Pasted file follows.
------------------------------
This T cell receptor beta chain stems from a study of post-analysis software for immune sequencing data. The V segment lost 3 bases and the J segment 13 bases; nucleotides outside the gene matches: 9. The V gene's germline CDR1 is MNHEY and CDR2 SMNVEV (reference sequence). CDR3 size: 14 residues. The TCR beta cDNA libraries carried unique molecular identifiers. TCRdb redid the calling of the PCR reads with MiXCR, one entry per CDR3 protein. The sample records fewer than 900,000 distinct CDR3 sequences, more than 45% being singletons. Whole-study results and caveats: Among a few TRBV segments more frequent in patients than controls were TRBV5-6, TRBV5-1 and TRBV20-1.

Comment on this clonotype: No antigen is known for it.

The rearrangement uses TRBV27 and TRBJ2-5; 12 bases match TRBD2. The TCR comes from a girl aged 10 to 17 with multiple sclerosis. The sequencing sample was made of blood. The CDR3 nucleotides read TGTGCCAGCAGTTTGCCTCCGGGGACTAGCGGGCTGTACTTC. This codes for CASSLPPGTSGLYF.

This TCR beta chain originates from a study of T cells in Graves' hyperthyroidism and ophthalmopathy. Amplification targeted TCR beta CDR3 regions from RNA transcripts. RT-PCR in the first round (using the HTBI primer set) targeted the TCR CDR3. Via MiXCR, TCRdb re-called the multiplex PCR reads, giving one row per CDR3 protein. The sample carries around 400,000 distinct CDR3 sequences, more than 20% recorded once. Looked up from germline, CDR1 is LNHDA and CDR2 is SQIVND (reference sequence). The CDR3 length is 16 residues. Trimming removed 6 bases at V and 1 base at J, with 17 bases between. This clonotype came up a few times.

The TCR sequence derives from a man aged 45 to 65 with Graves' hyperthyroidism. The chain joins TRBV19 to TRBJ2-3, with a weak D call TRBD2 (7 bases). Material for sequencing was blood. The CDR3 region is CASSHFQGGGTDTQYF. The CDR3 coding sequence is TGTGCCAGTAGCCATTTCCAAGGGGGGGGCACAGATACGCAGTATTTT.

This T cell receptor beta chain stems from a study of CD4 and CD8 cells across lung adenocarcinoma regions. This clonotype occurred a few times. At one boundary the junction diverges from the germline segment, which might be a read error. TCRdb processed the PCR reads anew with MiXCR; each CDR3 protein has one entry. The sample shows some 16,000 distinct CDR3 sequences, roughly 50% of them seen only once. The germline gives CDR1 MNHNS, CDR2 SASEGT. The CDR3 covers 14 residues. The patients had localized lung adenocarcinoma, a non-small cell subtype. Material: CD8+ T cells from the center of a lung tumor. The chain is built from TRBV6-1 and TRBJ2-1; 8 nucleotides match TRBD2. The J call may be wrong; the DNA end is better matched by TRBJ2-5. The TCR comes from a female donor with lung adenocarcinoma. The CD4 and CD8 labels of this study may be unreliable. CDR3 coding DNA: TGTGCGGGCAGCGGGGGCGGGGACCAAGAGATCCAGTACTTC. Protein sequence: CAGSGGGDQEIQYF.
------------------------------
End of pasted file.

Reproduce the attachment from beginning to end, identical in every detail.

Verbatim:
This T cell receptor beta chain stems from a study of post-analysis software for immune sequencing data. The V segment lost 3 bases and the J segment 13 bases; nucleotides outside the gene matches: 9. The V gene's germline CDR1 is MNHEY and CDR2 SMNVEV (reference sequence). CDR3 size: 14 residues. The TCR beta cDNA libraries carried unique molecular identifiers. TCRdb redid the calling of the PCR reads with MiXCR, one entry per CDR3 protein. The sample records fewer than 900,000 distinct CDR3 sequences, more than 45% being singletons. Whole-study results and caveats: Among a few TRBV segments more frequent in patients than controls were TRBV5-6, TRBV5-1 and TRBV20-1.

Comment on this clonotype: No antigen is known for it.

The rearrangement uses TRBV27 and TRBJ2-5; 12 bases match TRBD2. The TCR comes from a girl aged 10 to 17 with multiple sclerosis. The sequencing sample was made of blood. The CDR3 nucleotides read TGTGCCAGCAGTTTGCCTCCGGGGACTAGCGGGCTGTACTTC. This codes for CASSLPPGTSGLYF.

This TCR beta chain originates from a study of T cells in Graves' hyperthyroidism and ophthalmopathy. Amplification targeted TCR beta CDR3 regions from RNA transcripts. RT-PCR in the first round (using the HTBI primer set) targeted the TCR CDR3. Via MiXCR, TCRdb re-called the multiplex PCR reads, giving one row per CDR3 protein. The sample carries around 400,000 distinct CDR3 sequences, more than 20% recorded once. Looked up from germline, CDR1 is LNHDA and CDR2 is SQIVND (reference sequence). The CDR3 length is 16 residues. Trimming removed 6 bases at V and 1 base at J, with 17 bases between. This clonotype came up a few times.

The TCR sequence derives from a man aged 45 to 65 with Graves' hyperthyroidism. The chain joins TRBV19 to TRBJ2-3, with a weak D call TRBD2 (7 bases). Material for sequencing was blood. The CDR3 region is CASSHFQGGGTDTQYF. The CDR3 coding sequence is TGTGCCAGTAGCCATTTCCAAGGGGGGGGCACAGATACGCAGTATTTT.

This T cell receptor beta chain stems from a study of CD4 and CD8 cells across lung adenocarcinoma regions. This clonotype occurred a few times. At one boundary the junction diverges from the germline segment, which might be a read error. TCRdb processed the PCR reads anew with MiXCR; each CDR3 protein has one entry. The sample shows some 16,000 distinct CDR3 sequences, roughly 50% of them seen only once. The germline gives CDR1 MNHNS, CDR2 SASEGT. The CDR3 covers 14 residues. The patients had localized lung adenocarcinoma, a non-small cell subtype. Material: CD8+ T cells from the center of a lung tumor. The chain is built from TRBV6-1 and TRBJ2-1; 8 nucleotides match TRBD2. The J call may be wrong; the DNA end is better matched by TRBJ2-5. The TCR comes from a female donor with lung adenocarcinoma. The CD4 and CD8 labels of this study may be unreliable. CDR3 coding DNA: TGTGCGGGCAGCGGGGGCGGGGACCAAGAGATCCAGTACTTC. Protein sequence: CAGSGGGDQEIQYF.